Suppurative thyroiditis due to aspergillosis: A case report

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Introduction: Aspergillus, a nosocomial agent, is the most common fungal cause of suppurative thyroiditis. Most patients with Aspergillus thyroiditis have disseminated infection, primarily with lung compromise. Late diagnosis and treatment, severity of immunosuppressive state and thyroid hormone overload contribute to extremely high mortality rates. Case presentation: We describe a 20-year-old Caucasian man receiving corticosteroid suppression therapy for systemic lupus erythematosus. He presented persistent fever with neck pain and pulmonary infection. Piperacillin/tazobactam was initiated but after 2 days he developed hypoxemia, vascular shock, severe anemia, lymphopenia, and high C-reactive protein. Thyroid ultrasound revealed well-defined hypoechogenic clusters in both lobes and laboratorial thyrotoxicosis but low triiodothyronine concentration. A purulent substance was obtained on fine needle aspiration and drained. Amphotericin B and fluconazole were added but he had unfavorable evolution and died. Aspergillus fumigatus was defined only 2 days after his death. Conclusions: This case serves to alert clinicians to the possibility of infectious thyroiditis and reinforces the high risk of aspergillosis in immunocompromised patients. Therefore, management including voriconazole as first-line treatment or amphotericin B, in association with broad-spectrum antibiotic therapy, should be adopted to improve treatment outcome.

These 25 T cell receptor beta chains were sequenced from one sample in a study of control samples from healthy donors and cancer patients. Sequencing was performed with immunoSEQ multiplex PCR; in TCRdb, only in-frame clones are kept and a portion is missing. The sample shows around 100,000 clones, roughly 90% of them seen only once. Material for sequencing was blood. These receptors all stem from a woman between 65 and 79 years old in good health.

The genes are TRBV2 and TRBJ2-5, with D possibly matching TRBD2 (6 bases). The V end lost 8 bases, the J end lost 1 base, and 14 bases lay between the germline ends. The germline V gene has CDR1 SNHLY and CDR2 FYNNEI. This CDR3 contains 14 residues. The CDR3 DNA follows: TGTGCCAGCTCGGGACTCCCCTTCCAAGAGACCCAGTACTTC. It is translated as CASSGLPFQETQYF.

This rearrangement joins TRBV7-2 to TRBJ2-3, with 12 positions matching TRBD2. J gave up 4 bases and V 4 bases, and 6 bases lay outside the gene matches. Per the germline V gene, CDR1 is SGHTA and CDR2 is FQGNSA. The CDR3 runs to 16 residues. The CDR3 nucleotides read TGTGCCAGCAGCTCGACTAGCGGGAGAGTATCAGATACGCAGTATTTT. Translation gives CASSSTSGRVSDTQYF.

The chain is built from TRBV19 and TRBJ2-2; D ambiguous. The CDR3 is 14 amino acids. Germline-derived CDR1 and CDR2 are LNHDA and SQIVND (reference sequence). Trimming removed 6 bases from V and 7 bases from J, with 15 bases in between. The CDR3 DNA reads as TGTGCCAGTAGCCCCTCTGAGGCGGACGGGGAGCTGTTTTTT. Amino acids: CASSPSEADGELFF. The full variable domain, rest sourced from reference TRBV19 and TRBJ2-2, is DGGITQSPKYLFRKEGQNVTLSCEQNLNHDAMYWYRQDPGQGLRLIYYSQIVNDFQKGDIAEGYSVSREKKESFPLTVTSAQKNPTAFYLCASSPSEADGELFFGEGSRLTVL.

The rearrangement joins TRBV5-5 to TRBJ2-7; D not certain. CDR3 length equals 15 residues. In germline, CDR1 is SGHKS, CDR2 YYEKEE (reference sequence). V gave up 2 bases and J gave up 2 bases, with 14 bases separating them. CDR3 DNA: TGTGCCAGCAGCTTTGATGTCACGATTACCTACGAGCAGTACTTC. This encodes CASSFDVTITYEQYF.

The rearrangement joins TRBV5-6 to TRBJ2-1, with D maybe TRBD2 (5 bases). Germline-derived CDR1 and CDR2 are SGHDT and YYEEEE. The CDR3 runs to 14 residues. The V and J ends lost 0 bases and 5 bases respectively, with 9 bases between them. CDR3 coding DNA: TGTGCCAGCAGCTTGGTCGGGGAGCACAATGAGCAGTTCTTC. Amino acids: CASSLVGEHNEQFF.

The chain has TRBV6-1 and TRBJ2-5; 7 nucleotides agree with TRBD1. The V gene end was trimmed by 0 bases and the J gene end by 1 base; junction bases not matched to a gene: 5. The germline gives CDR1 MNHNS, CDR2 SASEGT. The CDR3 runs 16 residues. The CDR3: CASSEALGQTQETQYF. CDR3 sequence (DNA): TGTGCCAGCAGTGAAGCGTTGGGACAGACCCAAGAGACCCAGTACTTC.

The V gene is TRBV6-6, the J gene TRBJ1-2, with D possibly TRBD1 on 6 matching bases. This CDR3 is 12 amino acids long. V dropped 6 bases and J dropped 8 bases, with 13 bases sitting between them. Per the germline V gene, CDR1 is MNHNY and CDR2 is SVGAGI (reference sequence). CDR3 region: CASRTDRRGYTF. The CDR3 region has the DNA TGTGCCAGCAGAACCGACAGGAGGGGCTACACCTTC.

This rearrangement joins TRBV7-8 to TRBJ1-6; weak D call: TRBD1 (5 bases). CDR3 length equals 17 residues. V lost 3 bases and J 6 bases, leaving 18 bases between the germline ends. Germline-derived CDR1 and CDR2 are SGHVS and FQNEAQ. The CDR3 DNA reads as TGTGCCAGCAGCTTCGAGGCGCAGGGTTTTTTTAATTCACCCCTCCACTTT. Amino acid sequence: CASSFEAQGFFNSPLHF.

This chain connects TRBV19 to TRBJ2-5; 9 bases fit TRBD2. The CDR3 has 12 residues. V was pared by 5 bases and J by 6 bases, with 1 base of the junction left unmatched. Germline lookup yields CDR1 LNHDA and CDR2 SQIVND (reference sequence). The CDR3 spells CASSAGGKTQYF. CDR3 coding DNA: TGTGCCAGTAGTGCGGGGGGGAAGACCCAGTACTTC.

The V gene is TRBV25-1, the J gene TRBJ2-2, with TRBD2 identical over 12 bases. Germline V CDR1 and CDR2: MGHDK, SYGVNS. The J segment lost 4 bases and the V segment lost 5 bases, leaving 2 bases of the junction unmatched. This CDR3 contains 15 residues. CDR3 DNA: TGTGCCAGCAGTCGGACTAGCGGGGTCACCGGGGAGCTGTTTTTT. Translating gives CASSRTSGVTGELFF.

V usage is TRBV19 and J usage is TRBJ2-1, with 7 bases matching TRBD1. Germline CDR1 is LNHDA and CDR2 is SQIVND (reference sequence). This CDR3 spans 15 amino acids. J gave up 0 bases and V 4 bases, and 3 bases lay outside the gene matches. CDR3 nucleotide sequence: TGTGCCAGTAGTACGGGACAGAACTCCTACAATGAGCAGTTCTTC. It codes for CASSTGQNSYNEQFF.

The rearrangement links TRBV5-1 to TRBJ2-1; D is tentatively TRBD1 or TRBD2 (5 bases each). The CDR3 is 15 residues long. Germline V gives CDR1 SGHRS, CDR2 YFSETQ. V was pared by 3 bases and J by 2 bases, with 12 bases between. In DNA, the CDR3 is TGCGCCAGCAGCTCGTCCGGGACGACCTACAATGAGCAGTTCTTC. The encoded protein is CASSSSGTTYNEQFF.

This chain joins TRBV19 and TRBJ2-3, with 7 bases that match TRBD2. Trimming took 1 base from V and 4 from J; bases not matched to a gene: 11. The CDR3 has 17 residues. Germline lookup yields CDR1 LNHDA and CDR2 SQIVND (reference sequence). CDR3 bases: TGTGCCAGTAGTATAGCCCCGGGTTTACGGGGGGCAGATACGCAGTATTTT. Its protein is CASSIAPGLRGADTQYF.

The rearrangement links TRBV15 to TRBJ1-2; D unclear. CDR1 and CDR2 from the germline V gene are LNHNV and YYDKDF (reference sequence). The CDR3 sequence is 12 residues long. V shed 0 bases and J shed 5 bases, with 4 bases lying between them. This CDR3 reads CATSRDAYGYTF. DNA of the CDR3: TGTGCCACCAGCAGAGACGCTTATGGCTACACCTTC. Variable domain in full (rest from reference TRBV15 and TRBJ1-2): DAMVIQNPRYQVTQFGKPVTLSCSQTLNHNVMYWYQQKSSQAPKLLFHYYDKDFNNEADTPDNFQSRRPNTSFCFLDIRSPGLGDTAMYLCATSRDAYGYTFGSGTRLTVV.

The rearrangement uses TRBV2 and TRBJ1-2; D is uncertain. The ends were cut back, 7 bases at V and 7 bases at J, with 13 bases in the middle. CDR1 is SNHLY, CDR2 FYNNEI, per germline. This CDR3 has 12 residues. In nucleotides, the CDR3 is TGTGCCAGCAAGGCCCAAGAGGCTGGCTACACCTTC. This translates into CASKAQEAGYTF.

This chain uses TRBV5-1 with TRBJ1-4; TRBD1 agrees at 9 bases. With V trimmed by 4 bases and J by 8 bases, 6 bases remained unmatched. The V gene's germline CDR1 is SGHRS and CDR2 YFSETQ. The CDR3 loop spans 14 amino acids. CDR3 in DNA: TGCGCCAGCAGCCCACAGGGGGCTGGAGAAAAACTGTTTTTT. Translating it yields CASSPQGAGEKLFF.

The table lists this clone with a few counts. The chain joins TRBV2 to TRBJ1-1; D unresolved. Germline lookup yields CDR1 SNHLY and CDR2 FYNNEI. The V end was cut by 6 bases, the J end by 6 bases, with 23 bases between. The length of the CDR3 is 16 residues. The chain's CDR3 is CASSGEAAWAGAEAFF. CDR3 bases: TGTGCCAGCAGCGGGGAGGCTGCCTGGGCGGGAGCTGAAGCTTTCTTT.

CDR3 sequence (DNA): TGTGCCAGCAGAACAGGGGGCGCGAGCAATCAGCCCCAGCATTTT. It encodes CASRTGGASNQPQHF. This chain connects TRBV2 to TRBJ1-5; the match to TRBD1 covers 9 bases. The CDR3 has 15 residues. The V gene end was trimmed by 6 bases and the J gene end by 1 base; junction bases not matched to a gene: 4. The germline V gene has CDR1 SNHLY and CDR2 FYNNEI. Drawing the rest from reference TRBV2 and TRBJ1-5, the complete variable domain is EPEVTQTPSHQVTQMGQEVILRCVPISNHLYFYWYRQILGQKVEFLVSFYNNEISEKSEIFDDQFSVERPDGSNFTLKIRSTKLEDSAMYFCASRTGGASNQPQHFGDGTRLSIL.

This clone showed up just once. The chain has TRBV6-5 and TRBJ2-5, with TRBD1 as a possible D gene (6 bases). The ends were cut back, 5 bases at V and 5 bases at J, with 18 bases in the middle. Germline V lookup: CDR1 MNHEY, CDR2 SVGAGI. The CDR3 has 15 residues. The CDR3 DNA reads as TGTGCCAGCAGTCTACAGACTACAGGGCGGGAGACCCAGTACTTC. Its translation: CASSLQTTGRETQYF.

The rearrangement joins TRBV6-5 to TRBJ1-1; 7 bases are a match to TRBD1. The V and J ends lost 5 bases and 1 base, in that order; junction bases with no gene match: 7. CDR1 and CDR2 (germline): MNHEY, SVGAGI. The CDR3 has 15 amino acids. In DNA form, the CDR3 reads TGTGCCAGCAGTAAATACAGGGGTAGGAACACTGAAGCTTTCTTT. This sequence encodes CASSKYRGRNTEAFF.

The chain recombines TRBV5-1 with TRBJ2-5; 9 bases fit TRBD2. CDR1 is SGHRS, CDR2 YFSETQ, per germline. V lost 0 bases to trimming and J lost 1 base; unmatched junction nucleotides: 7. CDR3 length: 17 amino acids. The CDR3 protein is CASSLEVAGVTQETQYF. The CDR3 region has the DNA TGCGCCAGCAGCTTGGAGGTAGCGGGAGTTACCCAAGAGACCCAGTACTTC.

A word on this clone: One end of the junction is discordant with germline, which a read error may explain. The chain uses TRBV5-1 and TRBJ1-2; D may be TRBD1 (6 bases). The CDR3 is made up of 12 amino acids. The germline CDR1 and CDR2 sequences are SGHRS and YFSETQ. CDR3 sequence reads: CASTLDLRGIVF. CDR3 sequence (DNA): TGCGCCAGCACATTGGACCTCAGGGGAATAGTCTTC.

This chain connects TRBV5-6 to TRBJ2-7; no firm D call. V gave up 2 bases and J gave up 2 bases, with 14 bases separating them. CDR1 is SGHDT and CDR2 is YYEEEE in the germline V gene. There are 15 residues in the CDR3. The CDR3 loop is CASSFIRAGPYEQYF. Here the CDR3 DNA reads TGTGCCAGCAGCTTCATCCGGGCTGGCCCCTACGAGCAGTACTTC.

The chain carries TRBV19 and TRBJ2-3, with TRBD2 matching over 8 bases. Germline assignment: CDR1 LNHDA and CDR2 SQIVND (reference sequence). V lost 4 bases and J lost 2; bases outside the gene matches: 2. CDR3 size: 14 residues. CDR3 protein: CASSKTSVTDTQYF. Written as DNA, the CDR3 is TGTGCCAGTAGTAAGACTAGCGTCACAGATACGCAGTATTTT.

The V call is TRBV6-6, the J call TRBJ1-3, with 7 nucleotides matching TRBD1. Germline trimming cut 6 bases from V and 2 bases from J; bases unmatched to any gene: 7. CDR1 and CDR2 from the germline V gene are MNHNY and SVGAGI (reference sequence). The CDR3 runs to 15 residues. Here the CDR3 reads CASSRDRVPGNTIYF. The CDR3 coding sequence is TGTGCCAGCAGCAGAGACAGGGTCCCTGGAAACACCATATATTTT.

Marui, S., De Lima Pereira, A. C., De Araújo Maia, R. M., & Borba, E. F. (2014). Suppurative thyroiditis due to aspergillosis: A case report. Journal of Medical Case Reports, 8(1).

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